Environmentalism is less a political perspective than a way of understanding how the world works. I frequently compare it to the changing views of gender, race, homosexuality and what we have come to term "parenting." When I was growing up, being a parent described a stage of your life cycle. Today it is a verb describing the actions involved in raising your children. While racism, sexism, xenophobia and homophobia remain strong forces in American society, they are less tolerated than they once were. Social and cultural changes during the last half-century have created a profound change in how we live and how we interact with each other. This, in turn, has had a deep impact on politics and public policy. The drive for a renewable economy housed on a sustainable and not-deteriorating planet is a key part of the cultural shift I am describing.
As the planet's population continues to urbanize, and as technology continues to develop, our daily exposure to the natural world will be significantly reduced. Nevertheless, our reliance on those natural systems will continue as long as we need to breathe air, drink water and eat food. If technology someday makes it possible to supplant those natural systems, then we might be able to create a world devoid of nature. We are nowhere near that stage of technological development now, and if we move in the direction of a renewable economy, there will be no reason to develop technologies to do the work now done by natural systems. But there may come a point where the survival of natural systems will depend on our ethical sense of right and wrong and a culture valuing nature for its own sake. Some day we may be able to live without natural systems--but would we want to?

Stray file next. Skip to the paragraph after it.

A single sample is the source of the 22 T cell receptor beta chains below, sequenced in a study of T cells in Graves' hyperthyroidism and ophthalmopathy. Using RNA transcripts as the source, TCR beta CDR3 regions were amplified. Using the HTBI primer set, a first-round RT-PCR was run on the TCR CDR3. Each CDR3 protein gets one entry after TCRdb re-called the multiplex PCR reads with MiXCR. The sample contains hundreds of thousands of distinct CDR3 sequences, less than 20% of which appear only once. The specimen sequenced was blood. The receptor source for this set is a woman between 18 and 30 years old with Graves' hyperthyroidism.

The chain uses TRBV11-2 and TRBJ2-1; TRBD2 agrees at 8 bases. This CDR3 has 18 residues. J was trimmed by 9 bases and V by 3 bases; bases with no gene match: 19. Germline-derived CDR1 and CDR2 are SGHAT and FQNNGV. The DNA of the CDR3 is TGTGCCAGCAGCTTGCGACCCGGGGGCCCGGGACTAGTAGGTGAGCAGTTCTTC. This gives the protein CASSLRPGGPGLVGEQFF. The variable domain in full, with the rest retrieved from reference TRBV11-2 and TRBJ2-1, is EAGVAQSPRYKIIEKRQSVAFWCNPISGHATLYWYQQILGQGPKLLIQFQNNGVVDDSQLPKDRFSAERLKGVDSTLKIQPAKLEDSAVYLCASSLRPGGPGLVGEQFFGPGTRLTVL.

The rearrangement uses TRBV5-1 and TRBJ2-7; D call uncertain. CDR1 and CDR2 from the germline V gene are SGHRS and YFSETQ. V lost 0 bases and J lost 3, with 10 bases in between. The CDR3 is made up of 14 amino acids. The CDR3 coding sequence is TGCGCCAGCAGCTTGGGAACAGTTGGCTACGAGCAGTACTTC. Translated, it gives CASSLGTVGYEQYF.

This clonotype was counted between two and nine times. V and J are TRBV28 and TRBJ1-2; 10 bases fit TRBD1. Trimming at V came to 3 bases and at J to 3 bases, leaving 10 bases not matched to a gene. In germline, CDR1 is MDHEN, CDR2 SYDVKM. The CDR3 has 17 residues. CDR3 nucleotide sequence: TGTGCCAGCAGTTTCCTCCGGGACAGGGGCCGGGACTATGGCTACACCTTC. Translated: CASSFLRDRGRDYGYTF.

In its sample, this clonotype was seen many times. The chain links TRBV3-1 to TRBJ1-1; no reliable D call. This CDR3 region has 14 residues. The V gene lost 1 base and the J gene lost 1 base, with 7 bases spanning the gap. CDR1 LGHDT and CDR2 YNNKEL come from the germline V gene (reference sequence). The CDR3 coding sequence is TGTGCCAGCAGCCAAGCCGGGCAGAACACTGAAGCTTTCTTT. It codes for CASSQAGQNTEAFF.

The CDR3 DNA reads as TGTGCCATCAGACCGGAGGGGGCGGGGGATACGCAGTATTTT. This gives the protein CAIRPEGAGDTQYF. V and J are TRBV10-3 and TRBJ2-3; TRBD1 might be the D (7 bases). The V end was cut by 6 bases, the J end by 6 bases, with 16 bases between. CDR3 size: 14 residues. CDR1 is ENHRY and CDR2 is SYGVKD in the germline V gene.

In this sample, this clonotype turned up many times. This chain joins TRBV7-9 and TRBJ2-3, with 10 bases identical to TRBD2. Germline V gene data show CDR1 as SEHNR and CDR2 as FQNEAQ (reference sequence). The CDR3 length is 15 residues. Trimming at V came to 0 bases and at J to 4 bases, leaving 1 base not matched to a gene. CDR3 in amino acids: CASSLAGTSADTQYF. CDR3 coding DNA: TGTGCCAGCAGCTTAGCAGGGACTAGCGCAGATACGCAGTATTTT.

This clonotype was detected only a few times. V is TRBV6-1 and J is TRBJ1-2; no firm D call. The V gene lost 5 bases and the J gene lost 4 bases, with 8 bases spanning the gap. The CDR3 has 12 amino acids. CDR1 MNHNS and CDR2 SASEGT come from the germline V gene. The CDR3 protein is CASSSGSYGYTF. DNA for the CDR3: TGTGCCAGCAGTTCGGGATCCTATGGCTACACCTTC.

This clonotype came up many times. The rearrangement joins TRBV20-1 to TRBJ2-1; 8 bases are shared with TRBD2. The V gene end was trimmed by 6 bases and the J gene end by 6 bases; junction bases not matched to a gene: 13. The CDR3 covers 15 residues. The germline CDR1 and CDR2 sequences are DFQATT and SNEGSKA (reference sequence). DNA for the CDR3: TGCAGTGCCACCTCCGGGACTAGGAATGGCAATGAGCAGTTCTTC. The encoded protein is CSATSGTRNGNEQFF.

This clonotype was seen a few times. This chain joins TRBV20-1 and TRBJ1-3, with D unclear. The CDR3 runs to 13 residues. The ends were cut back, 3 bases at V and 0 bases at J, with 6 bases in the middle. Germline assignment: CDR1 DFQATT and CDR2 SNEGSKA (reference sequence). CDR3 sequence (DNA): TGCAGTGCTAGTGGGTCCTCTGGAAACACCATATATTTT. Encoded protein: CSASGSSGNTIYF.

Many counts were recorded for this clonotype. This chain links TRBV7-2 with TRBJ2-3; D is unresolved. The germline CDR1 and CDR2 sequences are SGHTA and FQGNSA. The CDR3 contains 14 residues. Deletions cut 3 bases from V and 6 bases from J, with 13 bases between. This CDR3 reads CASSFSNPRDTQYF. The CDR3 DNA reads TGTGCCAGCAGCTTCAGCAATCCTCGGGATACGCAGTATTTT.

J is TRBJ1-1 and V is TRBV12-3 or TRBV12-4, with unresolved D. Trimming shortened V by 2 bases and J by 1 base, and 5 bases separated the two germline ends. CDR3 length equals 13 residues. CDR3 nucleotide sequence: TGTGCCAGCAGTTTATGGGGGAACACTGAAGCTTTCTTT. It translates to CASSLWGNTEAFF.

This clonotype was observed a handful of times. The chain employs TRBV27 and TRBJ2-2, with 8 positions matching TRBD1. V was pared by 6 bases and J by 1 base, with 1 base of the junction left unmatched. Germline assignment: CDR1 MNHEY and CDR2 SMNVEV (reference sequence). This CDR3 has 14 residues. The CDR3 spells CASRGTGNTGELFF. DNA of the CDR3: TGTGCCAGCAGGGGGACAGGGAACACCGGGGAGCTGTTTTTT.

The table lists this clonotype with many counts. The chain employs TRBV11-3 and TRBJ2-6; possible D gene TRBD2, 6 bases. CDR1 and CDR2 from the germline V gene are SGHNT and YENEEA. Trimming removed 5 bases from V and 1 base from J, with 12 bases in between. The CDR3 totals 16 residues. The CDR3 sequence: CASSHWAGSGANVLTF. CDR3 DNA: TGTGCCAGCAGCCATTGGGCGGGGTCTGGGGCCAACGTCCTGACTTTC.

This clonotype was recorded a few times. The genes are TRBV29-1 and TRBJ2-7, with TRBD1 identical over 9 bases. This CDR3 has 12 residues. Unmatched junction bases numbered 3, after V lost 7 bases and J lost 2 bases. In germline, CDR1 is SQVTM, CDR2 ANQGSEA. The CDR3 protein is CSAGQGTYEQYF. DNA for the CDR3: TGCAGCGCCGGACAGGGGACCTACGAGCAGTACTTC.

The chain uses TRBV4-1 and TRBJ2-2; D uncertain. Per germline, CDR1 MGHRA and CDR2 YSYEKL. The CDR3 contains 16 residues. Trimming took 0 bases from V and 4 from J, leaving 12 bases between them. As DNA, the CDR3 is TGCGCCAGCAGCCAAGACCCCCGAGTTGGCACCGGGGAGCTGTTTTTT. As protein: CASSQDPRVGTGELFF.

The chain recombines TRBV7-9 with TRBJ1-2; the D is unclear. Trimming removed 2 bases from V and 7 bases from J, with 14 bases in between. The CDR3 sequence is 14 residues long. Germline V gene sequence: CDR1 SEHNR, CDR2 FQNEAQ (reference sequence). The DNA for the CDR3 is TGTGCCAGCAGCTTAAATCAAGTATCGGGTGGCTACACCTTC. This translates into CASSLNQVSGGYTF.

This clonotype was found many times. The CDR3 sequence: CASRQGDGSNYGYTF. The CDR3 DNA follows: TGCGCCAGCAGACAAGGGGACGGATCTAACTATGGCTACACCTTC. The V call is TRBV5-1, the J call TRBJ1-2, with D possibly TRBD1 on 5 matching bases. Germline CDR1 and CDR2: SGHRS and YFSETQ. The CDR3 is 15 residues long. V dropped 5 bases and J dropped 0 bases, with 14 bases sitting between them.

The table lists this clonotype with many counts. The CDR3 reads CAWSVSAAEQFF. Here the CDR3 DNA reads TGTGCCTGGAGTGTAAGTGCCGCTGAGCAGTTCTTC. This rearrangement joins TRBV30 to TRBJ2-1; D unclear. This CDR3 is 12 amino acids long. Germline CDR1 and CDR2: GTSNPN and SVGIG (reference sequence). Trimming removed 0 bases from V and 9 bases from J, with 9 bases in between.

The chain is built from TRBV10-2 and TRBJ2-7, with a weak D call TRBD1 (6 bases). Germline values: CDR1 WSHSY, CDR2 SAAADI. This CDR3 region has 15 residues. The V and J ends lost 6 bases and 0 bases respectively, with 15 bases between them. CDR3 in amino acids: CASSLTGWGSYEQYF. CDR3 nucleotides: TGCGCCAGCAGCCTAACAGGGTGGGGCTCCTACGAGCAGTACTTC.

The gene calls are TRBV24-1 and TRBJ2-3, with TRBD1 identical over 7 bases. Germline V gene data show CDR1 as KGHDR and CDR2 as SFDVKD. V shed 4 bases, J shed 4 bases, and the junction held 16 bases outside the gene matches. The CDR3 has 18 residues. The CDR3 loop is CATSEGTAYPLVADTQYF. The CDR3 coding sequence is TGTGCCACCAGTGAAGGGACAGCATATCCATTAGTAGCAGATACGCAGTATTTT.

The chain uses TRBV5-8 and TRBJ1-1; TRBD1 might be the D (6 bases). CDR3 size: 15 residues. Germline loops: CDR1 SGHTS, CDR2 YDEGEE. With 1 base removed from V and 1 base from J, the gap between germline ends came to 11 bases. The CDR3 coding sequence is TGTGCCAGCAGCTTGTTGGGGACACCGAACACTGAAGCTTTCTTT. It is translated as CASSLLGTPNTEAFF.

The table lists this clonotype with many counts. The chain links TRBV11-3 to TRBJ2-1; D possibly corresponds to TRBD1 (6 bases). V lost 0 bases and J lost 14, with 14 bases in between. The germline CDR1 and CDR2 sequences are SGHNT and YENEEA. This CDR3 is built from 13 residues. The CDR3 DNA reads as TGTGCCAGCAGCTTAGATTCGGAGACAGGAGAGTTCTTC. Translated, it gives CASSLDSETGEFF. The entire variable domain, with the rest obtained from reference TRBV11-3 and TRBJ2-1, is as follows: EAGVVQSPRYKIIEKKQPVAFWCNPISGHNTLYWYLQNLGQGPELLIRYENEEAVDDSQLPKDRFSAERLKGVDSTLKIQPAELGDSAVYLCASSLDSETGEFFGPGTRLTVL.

The cultural shift now underway leads us in a different direction. Just as the forests of Costa Rica are being replanted, we are slowly moving in the direction of harmonizing economic development and ecological well-being. This requires that we pay more attention to our use of energy, water and other material resources. It also requires that we learn enough about our planet's ecology to project the impact of production and consumption on natural systems. Once we learn what those impacts are, we need to develop the organizational capacity to manage them.
The goal is a high consumption economy that protects the planet while it enables economic security, leisure time and personal growth for people everywhere. For this to happen we need to change the definition of consumption. In essence, we need to increase the proportion of software (ideas, education, social interaction and entertainment) to hardware (material goods) in the economy. We need to ensure that the material part of the economy reduces the one-time use of non-renewable resources and increases the use of renewable resources. The value change we see in Costa Rica and China indicates the potential to develop a political, economic and organizational management approach built on the principles of sustainability. The potential exists--we just don't know if we can live up to our potential.